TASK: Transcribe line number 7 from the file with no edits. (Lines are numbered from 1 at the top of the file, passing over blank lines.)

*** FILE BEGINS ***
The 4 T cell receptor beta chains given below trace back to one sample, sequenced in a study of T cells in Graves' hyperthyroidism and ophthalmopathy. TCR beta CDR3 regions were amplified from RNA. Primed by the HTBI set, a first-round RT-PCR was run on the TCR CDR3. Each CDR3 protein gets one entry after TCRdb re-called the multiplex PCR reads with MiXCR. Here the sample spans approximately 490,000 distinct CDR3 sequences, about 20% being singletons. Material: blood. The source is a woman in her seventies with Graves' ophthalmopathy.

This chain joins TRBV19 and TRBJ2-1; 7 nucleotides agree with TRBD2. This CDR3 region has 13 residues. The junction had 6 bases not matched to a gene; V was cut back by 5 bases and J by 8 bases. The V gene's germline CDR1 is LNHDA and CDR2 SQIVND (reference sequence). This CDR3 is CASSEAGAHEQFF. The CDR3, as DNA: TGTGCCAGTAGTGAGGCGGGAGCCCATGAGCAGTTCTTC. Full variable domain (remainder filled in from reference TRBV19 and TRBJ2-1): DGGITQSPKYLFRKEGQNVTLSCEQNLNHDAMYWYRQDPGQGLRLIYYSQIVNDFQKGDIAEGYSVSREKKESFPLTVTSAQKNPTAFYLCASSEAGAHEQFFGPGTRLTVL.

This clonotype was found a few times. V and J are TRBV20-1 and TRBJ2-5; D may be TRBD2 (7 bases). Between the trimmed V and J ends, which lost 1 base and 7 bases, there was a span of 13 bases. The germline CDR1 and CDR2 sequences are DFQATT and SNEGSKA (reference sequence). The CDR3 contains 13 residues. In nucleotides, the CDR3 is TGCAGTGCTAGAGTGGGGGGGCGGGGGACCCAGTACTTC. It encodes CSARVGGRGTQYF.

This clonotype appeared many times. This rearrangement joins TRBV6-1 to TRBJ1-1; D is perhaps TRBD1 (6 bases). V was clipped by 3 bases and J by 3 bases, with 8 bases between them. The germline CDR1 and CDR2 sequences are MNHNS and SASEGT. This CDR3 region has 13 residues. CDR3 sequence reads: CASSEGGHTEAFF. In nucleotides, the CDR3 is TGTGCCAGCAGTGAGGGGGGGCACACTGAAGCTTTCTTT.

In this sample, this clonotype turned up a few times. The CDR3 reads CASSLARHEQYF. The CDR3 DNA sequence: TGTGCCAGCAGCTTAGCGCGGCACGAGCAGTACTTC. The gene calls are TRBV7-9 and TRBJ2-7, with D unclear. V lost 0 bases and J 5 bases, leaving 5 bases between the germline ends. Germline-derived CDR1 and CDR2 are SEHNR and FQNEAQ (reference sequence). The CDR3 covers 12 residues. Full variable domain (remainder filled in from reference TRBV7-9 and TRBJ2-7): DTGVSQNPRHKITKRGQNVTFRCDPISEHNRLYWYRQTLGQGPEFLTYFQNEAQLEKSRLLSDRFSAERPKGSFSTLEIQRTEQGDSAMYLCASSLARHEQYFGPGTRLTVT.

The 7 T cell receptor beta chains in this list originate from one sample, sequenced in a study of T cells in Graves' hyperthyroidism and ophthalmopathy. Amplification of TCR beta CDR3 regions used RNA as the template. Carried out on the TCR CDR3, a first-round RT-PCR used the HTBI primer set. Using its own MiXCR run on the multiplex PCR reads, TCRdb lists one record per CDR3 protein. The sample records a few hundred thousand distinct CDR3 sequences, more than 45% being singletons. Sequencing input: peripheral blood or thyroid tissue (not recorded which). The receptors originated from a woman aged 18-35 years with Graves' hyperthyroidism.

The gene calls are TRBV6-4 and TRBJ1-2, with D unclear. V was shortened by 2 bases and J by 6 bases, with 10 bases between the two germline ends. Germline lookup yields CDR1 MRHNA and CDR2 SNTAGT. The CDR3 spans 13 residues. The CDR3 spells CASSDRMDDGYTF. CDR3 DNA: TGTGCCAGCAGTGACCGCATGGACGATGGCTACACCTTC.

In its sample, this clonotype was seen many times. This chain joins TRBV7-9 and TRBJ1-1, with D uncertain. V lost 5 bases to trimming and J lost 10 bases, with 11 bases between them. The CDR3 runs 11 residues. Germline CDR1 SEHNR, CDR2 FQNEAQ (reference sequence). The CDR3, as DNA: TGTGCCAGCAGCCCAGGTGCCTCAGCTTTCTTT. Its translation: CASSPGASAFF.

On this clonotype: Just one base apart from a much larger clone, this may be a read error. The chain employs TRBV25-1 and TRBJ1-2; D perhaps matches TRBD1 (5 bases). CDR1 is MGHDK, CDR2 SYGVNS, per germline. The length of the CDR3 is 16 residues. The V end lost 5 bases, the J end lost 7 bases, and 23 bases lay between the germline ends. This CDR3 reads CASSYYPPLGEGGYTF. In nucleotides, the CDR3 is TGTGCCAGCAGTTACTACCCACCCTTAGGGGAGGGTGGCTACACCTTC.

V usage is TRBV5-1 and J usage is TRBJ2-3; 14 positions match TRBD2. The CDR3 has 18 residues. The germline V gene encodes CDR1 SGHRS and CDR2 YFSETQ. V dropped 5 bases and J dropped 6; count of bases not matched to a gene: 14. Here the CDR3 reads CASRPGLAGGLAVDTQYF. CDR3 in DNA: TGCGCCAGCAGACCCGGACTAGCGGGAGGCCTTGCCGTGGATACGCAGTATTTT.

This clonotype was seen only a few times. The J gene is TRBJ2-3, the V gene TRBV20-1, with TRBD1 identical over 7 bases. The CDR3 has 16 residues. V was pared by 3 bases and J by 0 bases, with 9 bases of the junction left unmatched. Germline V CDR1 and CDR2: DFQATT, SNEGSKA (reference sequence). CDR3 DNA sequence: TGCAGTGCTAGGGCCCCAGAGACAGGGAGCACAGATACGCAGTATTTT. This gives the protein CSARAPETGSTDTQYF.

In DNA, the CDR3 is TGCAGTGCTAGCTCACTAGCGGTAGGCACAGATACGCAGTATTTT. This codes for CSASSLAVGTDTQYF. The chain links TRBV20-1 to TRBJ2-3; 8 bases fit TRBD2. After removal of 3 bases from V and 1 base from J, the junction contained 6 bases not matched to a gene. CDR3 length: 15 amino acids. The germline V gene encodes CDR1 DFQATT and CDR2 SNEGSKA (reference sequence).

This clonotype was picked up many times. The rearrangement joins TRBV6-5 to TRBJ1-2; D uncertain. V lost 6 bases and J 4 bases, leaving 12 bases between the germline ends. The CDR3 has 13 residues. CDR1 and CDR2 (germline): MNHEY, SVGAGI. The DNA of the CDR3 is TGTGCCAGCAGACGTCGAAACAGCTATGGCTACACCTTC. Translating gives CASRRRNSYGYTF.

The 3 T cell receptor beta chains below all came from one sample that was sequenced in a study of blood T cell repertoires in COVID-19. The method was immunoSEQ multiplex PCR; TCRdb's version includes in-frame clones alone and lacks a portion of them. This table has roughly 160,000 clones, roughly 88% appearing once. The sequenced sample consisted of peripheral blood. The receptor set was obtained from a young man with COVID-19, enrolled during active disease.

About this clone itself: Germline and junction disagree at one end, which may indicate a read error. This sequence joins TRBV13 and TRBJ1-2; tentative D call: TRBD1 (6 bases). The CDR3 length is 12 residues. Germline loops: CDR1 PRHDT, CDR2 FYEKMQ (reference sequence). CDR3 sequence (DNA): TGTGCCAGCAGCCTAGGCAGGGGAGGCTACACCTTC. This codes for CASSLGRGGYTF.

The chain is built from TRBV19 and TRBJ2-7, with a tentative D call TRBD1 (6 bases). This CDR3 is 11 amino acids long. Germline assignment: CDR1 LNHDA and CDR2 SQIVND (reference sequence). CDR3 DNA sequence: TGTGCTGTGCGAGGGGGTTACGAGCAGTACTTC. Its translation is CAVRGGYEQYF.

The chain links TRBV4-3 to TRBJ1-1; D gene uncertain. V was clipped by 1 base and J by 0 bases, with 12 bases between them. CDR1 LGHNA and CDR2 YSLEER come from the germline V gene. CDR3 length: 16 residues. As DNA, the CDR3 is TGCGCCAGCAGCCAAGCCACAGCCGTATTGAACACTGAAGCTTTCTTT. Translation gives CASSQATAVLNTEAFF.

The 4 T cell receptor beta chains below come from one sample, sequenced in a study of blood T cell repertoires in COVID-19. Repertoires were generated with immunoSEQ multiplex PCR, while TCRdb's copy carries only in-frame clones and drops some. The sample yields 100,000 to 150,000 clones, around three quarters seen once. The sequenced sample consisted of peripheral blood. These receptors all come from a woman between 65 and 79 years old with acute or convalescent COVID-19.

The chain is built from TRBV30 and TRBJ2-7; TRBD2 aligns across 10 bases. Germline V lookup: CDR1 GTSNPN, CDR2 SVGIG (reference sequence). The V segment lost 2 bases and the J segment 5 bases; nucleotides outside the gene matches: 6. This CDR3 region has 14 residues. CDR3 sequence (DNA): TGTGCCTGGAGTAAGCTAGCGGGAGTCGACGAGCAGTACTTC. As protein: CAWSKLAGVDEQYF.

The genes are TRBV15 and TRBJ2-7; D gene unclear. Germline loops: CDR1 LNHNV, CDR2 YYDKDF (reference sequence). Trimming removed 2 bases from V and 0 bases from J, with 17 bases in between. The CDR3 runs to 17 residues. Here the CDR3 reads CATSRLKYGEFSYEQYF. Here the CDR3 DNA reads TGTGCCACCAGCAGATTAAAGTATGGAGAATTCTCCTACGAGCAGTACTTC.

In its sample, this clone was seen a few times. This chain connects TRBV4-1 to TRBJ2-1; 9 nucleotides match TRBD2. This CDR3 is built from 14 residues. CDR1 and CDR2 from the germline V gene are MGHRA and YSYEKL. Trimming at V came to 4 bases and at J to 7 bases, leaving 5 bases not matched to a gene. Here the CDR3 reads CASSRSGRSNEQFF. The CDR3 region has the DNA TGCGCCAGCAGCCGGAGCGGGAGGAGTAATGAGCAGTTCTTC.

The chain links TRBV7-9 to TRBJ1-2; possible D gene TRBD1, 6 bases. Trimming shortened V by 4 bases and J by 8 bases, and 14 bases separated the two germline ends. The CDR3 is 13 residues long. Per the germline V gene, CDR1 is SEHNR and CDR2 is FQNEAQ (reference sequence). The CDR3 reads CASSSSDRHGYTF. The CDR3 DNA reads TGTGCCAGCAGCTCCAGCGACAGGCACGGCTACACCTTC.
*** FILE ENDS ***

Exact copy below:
The gene calls are TRBV6-4 and TRBJ1-2, with D unclear. V was shortened by 2 bases and J by 6 bases, with 10 bases between the two germline ends. Germline lookup yields CDR1 MRHNA and CDR2 SNTAGT. The CDR3 spans 13 residues. The CDR3 spells CASSDRMDDGYTF. CDR3 DNA: TGTGCCAGCAGTGACCGCATGGACGATGGCTACACCTTC.